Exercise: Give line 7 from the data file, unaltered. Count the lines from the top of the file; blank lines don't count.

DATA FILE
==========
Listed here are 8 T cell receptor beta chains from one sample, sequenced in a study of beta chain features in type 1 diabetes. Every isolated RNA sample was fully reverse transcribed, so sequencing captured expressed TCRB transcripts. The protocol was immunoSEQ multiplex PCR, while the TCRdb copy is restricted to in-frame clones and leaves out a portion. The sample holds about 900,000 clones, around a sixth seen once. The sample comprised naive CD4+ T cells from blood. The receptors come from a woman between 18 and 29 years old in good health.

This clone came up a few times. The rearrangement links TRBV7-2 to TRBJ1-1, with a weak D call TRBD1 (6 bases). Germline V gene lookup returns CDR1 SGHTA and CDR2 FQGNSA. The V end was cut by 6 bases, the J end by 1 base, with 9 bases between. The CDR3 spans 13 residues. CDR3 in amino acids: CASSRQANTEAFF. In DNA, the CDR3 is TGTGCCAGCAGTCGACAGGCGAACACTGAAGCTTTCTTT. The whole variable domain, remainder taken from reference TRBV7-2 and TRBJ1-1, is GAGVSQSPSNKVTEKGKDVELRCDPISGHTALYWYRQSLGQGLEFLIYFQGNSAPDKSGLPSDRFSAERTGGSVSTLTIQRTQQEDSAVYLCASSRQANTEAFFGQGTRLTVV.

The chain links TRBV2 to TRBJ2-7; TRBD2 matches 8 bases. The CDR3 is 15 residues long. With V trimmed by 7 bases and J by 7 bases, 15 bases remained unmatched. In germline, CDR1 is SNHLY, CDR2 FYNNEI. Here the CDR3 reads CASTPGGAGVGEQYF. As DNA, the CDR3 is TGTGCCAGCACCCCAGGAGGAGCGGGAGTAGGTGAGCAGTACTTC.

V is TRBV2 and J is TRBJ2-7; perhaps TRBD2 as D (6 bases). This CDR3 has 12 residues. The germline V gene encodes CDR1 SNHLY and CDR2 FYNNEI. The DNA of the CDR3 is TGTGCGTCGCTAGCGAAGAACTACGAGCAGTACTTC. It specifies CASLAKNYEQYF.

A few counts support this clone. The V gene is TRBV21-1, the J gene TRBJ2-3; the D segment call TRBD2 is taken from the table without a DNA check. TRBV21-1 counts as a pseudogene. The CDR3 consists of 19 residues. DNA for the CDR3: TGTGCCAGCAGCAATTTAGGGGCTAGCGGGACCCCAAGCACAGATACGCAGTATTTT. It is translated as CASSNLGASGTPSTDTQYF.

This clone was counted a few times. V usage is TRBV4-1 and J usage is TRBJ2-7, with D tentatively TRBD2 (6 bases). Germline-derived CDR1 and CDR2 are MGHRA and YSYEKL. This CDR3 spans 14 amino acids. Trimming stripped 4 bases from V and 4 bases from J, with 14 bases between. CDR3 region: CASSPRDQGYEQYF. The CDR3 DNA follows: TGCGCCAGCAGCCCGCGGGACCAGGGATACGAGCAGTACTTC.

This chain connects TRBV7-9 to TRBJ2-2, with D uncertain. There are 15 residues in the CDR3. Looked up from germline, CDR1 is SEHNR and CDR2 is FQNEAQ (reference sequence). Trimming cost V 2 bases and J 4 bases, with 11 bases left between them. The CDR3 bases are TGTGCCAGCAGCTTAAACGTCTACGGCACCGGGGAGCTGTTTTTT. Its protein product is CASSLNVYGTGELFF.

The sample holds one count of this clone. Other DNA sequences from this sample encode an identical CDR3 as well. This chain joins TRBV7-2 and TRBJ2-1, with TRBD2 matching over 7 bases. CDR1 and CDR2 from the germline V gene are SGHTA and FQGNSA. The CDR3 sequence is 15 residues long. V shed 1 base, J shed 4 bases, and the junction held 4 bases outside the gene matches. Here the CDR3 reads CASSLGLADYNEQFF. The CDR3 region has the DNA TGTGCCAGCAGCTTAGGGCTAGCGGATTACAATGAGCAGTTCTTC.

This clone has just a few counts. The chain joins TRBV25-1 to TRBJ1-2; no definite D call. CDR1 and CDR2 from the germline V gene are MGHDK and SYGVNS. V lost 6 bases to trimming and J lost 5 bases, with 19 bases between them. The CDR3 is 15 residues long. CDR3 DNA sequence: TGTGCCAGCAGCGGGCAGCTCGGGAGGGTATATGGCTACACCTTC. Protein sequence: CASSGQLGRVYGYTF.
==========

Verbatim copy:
This chain connects TRBV7-9 to TRBJ2-2, with D uncertain. There are 15 residues in the CDR3. Looked up from germline, CDR1 is SEHNR and CDR2 is FQNEAQ (reference sequence). Trimming cost V 2 bases and J 4 bases, with 11 bases left between them. The CDR3 bases are TGTGCCAGCAGCTTAAACGTCTACGGCACCGGGGAGCTGTTTTTT. Its protein product is CASSLNVYGTGELFF.